The fact is that we all have our reasons for tackling the topics that we choose to. Mine include a rough mixture of what interests me and what I consider a threat and what I think I have something to say about. Not much of what you write interests me. That is not a knock, just a matter of preference. You think history is a weak basis for basing belief on, whereas I think philosophical conjecture (like wondering why God did not give humans wings or gills) can be an even shakier basis. Also, I do not consider you much of a threat. I also recognize that others who do take your arguments more seriously are responding to you. As a result, I don't pursue many of your arguments. I drop by debunking christianity from time to time to see if there is something there I'd like to write about. Usually there is not. Sometimes it has interested me just enough to respond in your comments.

In short, barking at those on the other side for not responding to x, y, or z when they tend to write about a, b, and c is pretty useless. Which is why I don't taunt you for steering clear of historical discussions about the New Testament or the Resurrection. Not your area.

I called you a blowhard because you came to this blog huffing and puffing about all the damage you and your buddies are going to heap on us poor apologists. Now you are huffing and puffing about why I don't tackle your arguments when you have mostly ignored my own.

You have an ego problem Loftus. When not everyone takes you as seriously as you take yourself, live and let live.
Layman said…
Layman..."why do you really care whether I misled my readers one time? You think I mislead my readers every single time I argue against Christianity anyway."

Loftus, you are not being honest if you consider what I said in this thread a lie when I clearly indicated what I was talking about. It is a cheap tactic and you'd have more credibility if you didn't try and manufacture some quid-pro-quo that doesn't exist.

What concerned me about what you did was that you justified it for so long, only backing off when your co-bloggers relented and put pressure on you. They saw, as I did, that you were on the edge of dragging down the entire debunkingchristianity enterprise. You claimed you were entitled to intentionally misrepresent and mislead your readers so long as it served your ideological agenda. You insisted on that entitlement over an extended period of time and in the face of many requests that you abandon that position. You only relented after your fellow bloggers chastised you in public (and said who knows what in private). Then, you deleted all discussion of that topic from your blog so that no one could see some of the worst you had to offer.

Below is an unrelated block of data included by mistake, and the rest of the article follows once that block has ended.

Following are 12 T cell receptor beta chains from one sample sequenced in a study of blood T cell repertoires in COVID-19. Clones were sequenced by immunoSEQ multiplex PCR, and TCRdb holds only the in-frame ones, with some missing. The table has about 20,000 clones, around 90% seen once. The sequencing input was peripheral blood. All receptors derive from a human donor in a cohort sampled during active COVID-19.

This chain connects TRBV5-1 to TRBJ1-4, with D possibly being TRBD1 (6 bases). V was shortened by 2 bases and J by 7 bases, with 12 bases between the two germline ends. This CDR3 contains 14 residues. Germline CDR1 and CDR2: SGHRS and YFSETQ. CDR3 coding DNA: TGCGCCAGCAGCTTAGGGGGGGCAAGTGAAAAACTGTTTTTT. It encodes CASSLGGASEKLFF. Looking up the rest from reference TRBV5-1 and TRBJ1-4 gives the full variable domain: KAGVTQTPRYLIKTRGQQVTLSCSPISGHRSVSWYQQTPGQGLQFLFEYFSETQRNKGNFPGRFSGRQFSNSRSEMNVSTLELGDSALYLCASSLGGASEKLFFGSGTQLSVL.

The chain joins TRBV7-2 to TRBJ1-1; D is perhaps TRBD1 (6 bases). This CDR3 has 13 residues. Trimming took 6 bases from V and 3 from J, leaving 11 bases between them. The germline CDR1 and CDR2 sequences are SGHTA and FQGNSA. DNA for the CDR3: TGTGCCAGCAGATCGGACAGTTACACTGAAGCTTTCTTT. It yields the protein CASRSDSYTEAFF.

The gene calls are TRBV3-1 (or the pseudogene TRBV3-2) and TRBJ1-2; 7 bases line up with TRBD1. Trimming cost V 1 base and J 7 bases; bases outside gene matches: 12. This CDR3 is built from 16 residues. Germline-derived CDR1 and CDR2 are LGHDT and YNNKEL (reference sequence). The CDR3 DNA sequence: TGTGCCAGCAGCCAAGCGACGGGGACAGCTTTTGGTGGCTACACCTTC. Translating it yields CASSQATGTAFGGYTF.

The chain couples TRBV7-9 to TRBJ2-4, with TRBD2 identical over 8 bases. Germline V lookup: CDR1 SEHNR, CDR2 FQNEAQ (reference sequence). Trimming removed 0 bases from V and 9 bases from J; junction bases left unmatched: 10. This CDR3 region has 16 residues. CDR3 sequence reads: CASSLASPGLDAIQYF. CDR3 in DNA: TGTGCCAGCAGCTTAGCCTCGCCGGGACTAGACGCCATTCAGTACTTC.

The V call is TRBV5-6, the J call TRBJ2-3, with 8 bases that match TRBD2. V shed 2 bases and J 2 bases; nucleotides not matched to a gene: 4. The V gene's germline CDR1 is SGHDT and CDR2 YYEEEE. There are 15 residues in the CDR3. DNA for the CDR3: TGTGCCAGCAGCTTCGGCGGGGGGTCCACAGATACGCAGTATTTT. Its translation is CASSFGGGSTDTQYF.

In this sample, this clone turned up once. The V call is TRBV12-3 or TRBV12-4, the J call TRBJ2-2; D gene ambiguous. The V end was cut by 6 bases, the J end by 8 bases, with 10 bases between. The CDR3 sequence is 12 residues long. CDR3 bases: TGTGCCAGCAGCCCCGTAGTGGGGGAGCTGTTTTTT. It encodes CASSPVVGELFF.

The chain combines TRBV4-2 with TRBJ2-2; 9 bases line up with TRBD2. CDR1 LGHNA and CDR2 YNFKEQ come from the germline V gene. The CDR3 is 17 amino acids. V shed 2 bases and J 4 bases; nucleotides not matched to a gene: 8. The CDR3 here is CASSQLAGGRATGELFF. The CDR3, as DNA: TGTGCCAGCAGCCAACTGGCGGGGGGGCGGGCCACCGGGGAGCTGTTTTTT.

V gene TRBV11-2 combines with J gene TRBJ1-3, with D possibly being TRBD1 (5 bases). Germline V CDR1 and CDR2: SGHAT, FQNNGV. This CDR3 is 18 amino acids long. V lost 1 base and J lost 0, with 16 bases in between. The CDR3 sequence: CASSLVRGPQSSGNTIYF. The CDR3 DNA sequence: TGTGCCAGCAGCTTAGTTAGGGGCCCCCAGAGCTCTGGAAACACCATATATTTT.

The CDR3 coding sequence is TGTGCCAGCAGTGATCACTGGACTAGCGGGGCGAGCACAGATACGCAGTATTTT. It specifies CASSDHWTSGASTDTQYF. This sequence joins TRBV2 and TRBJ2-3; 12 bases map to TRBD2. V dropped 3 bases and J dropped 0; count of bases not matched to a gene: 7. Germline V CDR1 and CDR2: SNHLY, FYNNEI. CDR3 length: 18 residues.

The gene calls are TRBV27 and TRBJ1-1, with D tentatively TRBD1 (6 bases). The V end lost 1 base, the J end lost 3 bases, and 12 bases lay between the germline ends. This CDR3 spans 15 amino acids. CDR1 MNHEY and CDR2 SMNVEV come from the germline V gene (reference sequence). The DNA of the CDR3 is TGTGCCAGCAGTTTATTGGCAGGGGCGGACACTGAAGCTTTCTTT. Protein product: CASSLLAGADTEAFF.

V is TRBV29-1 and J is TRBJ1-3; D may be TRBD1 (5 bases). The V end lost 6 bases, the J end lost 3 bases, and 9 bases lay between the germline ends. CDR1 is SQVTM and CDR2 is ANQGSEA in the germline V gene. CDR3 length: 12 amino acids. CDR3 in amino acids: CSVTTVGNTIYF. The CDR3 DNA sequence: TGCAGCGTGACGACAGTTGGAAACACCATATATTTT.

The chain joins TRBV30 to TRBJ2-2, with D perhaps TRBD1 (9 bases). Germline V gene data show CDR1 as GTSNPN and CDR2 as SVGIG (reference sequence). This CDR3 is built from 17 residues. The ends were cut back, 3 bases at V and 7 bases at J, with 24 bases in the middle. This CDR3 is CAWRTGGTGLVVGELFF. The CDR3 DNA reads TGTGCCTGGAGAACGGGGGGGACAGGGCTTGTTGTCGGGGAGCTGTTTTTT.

On top of all of that, you still seem to be misrepresenting the truth intentionally as to whether you reviewed your own book. Perhaps you also admitted that mistake and fessed up, if so, then I would appreciate that clarity.
Layman said…
In a perhaps vain effort to get this thread back on track, Loftus if you have any further comments please post them in my thread on the New Atheists:


Anyone looking for a continuation of this particular discussion can look there. People who are interested in this interview, please keep your attention here.

Any further off topic posts will be removed.
Anonymous said…
Layman here's the link, for quick access.
Steven Carr said…
With the vast amount of oral tradition circulating about Jesus, such that the author of John had to make a selection, it is surprising that not one Christian ever wrote a single true story about the life of Jesus which is not already in the 4 Gospels.
Jason Pratt said…
Incidentally, David did try to leave a comment in reply to John back before lunch (my time), but had trouble getting through the Google/Blogger system. I gave him some tips, and he says he’ll try again later.